Election is the unchangeable purpose of God, whereby, before the foundation of the world, He has out of mere grace, according to the sovereign good pleasure of His own will, chosen from the whole human race, which had fallen through their own fault from their primitive state of rectitude into sin and destruction, a certain number of persons to redemption in Christ, whom He from eternity appointed the Mediator and Head of the elect and the foundation of salvation. This elect number, though by nature neither better nor more deserving than others, but with them involved in one common misery, God has decreed to give to Christ to be saved by Him, and effectually to call and draw them to His communion by His Word and Spirit; to bestow upon them true faith, justification, and sanctification; and having powerfully preserved them in the fellowship of His Son, finally to glorify them for the demonstration of His mercy, and for the praise of the riches of His glorious grace.
—Canons of Dort, First Head of Doctrine, Art. 7
The Arminian View
The Arminian view of the doctrine of election is that God’s choice of certain individuals unto salvation before the foundation of the world was based upon His foreseeing that they would respond to His call. He selected those only whom He knew would of themselves freely believe the gospel. Election therefore was determined by or conditioned upon what man would do. The faith which God foresaw and upon which He based His choice was not given to the sinner by God through His Holy Spirit since man is able to make this choice by his own free will, according to Arminian doctrine.
Thus, the sinner’s choice of God, not God’s choice of the sinner, is the final cause for his election. But how does the Arminian answer the words of Scripture like I Pet. 2:9 where it speaks of Christians as “a chosen generation, a royal priesthood, a holy nation, His own special people, that you may proclaim the praises of Him who called you out of darkness into His marvelous light”? or II Thess. 2:13, which says, “But we are bound to give thanks to God always for you, brethren beloved by the Lord, because God from the beginning chose you for salvation through sanctification by the Spirit and belief in the truth”?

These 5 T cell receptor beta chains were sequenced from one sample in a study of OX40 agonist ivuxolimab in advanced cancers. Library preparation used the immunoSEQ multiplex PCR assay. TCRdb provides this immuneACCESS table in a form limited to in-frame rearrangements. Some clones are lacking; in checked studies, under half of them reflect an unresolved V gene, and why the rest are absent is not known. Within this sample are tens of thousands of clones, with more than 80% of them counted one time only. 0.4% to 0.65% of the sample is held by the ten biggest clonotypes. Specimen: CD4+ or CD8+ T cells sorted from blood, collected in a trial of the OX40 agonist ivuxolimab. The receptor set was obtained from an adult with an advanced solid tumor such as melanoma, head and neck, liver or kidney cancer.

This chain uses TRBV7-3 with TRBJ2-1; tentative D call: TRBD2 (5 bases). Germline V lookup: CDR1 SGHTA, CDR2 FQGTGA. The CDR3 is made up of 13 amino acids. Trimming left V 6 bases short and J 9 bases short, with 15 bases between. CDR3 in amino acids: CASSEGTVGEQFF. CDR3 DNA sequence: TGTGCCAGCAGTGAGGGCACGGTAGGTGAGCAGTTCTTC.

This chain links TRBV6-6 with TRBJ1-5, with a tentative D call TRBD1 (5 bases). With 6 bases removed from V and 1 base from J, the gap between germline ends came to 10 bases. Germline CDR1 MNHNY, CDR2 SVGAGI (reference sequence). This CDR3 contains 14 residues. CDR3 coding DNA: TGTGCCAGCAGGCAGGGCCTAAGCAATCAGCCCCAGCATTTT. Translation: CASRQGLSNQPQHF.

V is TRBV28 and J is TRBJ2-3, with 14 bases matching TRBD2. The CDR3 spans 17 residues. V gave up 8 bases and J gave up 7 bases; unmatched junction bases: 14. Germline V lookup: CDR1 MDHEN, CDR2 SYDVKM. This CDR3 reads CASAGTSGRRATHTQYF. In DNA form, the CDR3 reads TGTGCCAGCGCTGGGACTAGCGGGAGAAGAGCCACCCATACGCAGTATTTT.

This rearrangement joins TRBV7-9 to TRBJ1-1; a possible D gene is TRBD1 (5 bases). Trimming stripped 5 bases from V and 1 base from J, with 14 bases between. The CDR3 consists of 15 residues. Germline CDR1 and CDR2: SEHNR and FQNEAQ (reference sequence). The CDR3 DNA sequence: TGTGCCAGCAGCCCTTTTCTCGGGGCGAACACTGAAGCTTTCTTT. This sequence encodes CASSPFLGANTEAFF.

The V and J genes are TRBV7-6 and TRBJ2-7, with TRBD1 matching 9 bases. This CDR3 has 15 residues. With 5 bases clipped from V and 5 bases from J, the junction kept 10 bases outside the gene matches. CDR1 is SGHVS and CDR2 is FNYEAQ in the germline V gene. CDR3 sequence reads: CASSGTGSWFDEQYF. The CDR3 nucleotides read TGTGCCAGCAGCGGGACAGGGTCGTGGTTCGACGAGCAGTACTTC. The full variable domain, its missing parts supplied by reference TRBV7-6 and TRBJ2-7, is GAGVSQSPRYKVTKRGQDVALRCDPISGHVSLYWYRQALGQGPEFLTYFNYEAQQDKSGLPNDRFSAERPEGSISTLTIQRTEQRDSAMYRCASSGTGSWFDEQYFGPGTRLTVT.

The Canons of Dort, First Head of Doctrine, Article 9, states: “This election was not founded upon foreseen faith and the obedience of faith, holiness, or any other good quality or disposition in man, as a prerequisite, cause or condition on which it depended; but men are chosen to faith and to the obedience of faith, holiness, etc.” Again, Acts 13:48 says, “And as many as had been appointed to eternal life believed.”
Errors Surrounding This Doctrine
There are various errors which emanate from Arminians and others in understanding this doctrine of unconditional election. Everyone is obligated to deal with the subject since it is so clearly taught throughout the Bible. Even the Arminian must admit that this teaching of election exists. But in order to be consistent with the teaching of free will, he is forced to say that man made the first choice and God only responded to it.
Another error that enters Arminian thought is that God elected everyone! It is left up to man to accept his election in Christ or reject it. This latter idea certainly destroys the meaning of the word “election.” What is the point of mentioning it, if everyone gets chosen? What meaning does election have if everyone is elected? What this position does is give lip service to election while preserving the false idea that man still has the freedom to choose or reject it by the freedom of his own will.
The error in both of these teachings is that it allows God’s plan of salvation to rest with sinful men. God is the servant of man’s will. It is the sinner’s choice of Christ that is the final determining factor of whether God will save him. The sovereignty of God and His grace is destroyed. While many believe that the cross is a gift of grace, they also maintain that man’s coming to it in faith is man’s own work. We must realize that basic to Arminianism is the firm belief that Christ died to give all men an equal opportunity to believe, and God must depend on man to respond to the offer.
Blog post content is taken from Rev. Paul Treick’s book, Faith of Our Fathers, Living Still: A Study of the Five Points of Calvinism, available for purchase. It is posted with the gracious permission of the author.
If you’d like to read the blog series from the beginning, start here.